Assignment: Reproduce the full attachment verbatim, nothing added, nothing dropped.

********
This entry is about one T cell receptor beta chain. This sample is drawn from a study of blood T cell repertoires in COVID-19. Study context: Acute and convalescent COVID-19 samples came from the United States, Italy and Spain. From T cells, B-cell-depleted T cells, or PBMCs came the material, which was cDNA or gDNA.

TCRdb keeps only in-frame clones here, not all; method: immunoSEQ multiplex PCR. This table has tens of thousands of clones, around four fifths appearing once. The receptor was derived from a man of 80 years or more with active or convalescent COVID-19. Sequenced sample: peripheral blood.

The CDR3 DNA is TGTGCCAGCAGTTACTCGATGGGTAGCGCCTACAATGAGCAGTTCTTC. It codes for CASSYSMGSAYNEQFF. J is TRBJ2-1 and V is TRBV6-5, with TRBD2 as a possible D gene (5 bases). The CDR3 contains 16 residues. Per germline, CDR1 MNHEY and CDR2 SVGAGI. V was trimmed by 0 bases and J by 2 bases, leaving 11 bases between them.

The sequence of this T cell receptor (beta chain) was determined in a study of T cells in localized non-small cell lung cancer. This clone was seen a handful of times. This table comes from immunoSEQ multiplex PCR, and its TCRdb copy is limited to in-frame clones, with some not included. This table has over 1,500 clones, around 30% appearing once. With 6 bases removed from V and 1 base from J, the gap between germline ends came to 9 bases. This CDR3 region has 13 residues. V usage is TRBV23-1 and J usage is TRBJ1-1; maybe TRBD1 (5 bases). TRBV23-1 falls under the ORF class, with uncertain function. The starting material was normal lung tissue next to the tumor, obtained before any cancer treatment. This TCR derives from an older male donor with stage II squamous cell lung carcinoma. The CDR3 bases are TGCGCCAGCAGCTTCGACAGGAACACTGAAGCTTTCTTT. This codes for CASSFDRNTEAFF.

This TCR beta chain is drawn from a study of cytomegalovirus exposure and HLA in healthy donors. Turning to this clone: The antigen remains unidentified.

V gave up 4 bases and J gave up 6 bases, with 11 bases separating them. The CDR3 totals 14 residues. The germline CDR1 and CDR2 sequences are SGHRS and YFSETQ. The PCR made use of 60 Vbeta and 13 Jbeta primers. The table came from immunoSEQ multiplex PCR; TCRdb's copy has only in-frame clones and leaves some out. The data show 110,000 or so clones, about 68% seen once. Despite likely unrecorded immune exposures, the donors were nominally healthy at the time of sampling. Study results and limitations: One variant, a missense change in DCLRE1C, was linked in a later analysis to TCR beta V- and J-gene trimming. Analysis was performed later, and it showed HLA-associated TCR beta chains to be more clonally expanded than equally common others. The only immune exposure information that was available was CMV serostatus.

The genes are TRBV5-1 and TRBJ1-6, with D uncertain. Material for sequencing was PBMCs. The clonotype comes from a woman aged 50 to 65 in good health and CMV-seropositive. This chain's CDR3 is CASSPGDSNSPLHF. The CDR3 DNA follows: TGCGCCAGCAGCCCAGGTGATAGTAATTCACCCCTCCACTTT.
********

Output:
This entry is about one T cell receptor beta chain. This sample is drawn from a study of blood T cell repertoires in COVID-19. Study context: Acute and convalescent COVID-19 samples came from the United States, Italy and Spain. From T cells, B-cell-depleted T cells, or PBMCs came the material, which was cDNA or gDNA.

TCRdb keeps only in-frame clones here, not all; method: immunoSEQ multiplex PCR. This table has tens of thousands of clones, around four fifths appearing once. The receptor was derived from a man of 80 years or more with active or convalescent COVID-19. Sequenced sample: peripheral blood.

The CDR3 DNA is TGTGCCAGCAGTTACTCGATGGGTAGCGCCTACAATGAGCAGTTCTTC. It codes for CASSYSMGSAYNEQFF. J is TRBJ2-1 and V is TRBV6-5, with TRBD2 as a possible D gene (5 bases). The CDR3 contains 16 residues. Per germline, CDR1 MNHEY and CDR2 SVGAGI. V was trimmed by 0 bases and J by 2 bases, leaving 11 bases between them.

The sequence of this T cell receptor (beta chain) was determined in a study of T cells in localized non-small cell lung cancer. This clone was seen a handful of times. This table comes from immunoSEQ multiplex PCR, and its TCRdb copy is limited to in-frame clones, with some not included. This table has over 1,500 clones, around 30% appearing once. With 6 bases removed from V and 1 base from J, the gap between germline ends came to 9 bases. This CDR3 region has 13 residues. V usage is TRBV23-1 and J usage is TRBJ1-1; maybe TRBD1 (5 bases). TRBV23-1 falls under the ORF class, with uncertain function. The starting material was normal lung tissue next to the tumor, obtained before any cancer treatment. This TCR derives from an older male donor with stage II squamous cell lung carcinoma. The CDR3 bases are TGCGCCAGCAGCTTCGACAGGAACACTGAAGCTTTCTTT. This codes for CASSFDRNTEAFF.

This TCR beta chain is drawn from a study of cytomegalovirus exposure and HLA in healthy donors. Turning to this clone: The antigen remains unidentified.

V gave up 4 bases and J gave up 6 bases, with 11 bases separating them. The CDR3 totals 14 residues. The germline CDR1 and CDR2 sequences are SGHRS and YFSETQ. The PCR made use of 60 Vbeta and 13 Jbeta primers. The table came from immunoSEQ multiplex PCR; TCRdb's copy has only in-frame clones and leaves some out. The data show 110,000 or so clones, about 68% seen once. Despite likely unrecorded immune exposures, the donors were nominally healthy at the time of sampling. Study results and limitations: One variant, a missense change in DCLRE1C, was linked in a later analysis to TCR beta V- and J-gene trimming. Analysis was performed later, and it showed HLA-associated TCR beta chains to be more clonally expanded than equally common others. The only immune exposure information that was available was CMV serostatus.

The genes are TRBV5-1 and TRBJ1-6, with D uncertain. Material for sequencing was PBMCs. The clonotype comes from a woman aged 50 to 65 in good health and CMV-seropositive. This chain's CDR3 is CASSPGDSNSPLHF. The CDR3 DNA follows: TGCGCCAGCAGCCCAGGTGATAGTAATTCACCCCTCCACTTT.